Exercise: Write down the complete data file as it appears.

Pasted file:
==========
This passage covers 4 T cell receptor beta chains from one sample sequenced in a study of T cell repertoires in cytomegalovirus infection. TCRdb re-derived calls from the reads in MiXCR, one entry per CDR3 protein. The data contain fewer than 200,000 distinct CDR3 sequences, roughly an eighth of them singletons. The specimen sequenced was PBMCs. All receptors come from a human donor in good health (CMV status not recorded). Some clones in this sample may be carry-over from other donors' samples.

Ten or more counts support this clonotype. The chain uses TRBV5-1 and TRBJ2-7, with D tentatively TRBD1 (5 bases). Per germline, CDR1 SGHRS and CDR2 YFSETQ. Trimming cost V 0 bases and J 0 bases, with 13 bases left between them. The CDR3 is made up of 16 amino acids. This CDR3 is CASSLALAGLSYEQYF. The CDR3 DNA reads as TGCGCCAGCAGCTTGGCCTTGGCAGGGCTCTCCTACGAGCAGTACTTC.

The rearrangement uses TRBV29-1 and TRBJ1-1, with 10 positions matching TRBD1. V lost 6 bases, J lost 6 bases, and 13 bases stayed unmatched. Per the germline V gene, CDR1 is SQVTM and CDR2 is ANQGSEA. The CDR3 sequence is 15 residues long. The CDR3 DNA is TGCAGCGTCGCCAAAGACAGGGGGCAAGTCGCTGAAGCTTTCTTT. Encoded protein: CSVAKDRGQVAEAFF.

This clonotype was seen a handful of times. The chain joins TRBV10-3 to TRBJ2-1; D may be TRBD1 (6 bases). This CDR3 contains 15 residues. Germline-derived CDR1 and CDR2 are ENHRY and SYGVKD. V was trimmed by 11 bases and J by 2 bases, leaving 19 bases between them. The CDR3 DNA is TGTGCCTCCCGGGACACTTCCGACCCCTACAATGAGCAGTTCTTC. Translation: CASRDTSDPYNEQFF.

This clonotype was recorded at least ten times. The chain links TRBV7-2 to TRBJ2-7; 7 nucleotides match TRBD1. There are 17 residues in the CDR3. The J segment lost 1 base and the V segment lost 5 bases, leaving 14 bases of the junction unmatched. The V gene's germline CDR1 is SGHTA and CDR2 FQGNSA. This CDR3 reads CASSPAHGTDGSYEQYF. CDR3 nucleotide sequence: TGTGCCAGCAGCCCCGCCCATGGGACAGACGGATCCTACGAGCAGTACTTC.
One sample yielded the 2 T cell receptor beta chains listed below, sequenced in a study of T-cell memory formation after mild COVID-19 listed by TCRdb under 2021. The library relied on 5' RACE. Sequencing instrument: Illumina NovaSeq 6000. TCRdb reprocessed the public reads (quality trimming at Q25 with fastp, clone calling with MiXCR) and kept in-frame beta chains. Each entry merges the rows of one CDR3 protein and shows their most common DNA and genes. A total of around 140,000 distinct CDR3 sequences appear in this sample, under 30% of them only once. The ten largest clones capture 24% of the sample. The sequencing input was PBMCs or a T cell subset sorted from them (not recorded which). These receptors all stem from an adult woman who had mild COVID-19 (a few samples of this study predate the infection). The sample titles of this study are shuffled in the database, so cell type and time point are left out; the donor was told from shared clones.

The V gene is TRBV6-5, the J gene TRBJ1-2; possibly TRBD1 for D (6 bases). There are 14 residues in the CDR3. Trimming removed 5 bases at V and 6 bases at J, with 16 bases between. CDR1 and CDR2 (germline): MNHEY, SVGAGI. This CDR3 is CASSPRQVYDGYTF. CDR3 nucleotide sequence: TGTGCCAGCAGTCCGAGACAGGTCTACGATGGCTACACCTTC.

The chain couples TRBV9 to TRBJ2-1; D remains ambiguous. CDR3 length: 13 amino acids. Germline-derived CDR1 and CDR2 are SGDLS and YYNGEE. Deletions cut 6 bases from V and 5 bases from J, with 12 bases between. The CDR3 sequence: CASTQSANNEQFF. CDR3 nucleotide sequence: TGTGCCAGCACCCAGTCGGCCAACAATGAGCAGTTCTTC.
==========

This passage covers 4 T cell receptor beta chains from one sample sequenced in a study of T cell repertoires in cytomegalovirus infection. TCRdb re-derived calls from the reads in MiXCR, one entry per CDR3 protein. The data contain fewer than 200,000 distinct CDR3 sequences, roughly an eighth of them singletons. The specimen sequenced was PBMCs. All receptors come from a human donor in good health (CMV status not recorded). Some clones in this sample may be carry-over from other donors' samples.

Ten or more counts support this clonotype. The chain uses TRBV5-1 and TRBJ2-7, with D tentatively TRBD1 (5 bases). Per germline, CDR1 SGHRS and CDR2 YFSETQ. Trimming cost V 0 bases and J 0 bases, with 13 bases left between them. The CDR3 is made up of 16 amino acids. This CDR3 is CASSLALAGLSYEQYF. The CDR3 DNA reads as TGCGCCAGCAGCTTGGCCTTGGCAGGGCTCTCCTACGAGCAGTACTTC.

The rearrangement uses TRBV29-1 and TRBJ1-1, with 10 positions matching TRBD1. V lost 6 bases, J lost 6 bases, and 13 bases stayed unmatched. Per the germline V gene, CDR1 is SQVTM and CDR2 is ANQGSEA. The CDR3 sequence is 15 residues long. The CDR3 DNA is TGCAGCGTCGCCAAAGACAGGGGGCAAGTCGCTGAAGCTTTCTTT. Encoded protein: CSVAKDRGQVAEAFF.

This clonotype was seen a handful of times. The chain joins TRBV10-3 to TRBJ2-1; D may be TRBD1 (6 bases). This CDR3 contains 15 residues. Germline-derived CDR1 and CDR2 are ENHRY and SYGVKD. V was trimmed by 11 bases and J by 2 bases, leaving 19 bases between them. The CDR3 DNA is TGTGCCTCCCGGGACACTTCCGACCCCTACAATGAGCAGTTCTTC. Translation: CASRDTSDPYNEQFF.

This clonotype was recorded at least ten times. The chain links TRBV7-2 to TRBJ2-7; 7 nucleotides match TRBD1. There are 17 residues in the CDR3. The J segment lost 1 base and the V segment lost 5 bases, leaving 14 bases of the junction unmatched. The V gene's germline CDR1 is SGHTA and CDR2 FQGNSA. This CDR3 reads CASSPAHGTDGSYEQYF. CDR3 nucleotide sequence: TGTGCCAGCAGCCCCGCCCATGGGACAGACGGATCCTACGAGCAGTACTTC.
One sample yielded the 2 T cell receptor beta chains listed below, sequenced in a study of T-cell memory formation after mild COVID-19 listed by TCRdb under 2021. The library relied on 5' RACE. Sequencing instrument: Illumina NovaSeq 6000. TCRdb reprocessed the public reads (quality trimming at Q25 with fastp, clone calling with MiXCR) and kept in-frame beta chains. Each entry merges the rows of one CDR3 protein and shows their most common DNA and genes. A total of around 140,000 distinct CDR3 sequences appear in this sample, under 30% of them only once. The ten largest clones capture 24% of the sample. The sequencing input was PBMCs or a T cell subset sorted from them (not recorded which). These receptors all stem from an adult woman who had mild COVID-19 (a few samples of this study predate the infection). The sample titles of this study are shuffled in the database, so cell type and time point are left out; the donor was told from shared clones.

The V gene is TRBV6-5, the J gene TRBJ1-2; possibly TRBD1 for D (6 bases). There are 14 residues in the CDR3. Trimming removed 5 bases at V and 6 bases at J, with 16 bases between. CDR1 and CDR2 (germline): MNHEY, SVGAGI. This CDR3 is CASSPRQVYDGYTF. CDR3 nucleotide sequence: TGTGCCAGCAGTCCGAGACAGGTCTACGATGGCTACACCTTC.

The chain couples TRBV9 to TRBJ2-1; D remains ambiguous. CDR3 length: 13 amino acids. Germline-derived CDR1 and CDR2 are SGDLS and YYNGEE. Deletions cut 6 bases from V and 5 bases from J, with 12 bases between. The CDR3 sequence: CASTQSANNEQFF. CDR3 nucleotide sequence: TGTGCCAGCACCCAGTCGGCCAACAATGAGCAGTTCTTC.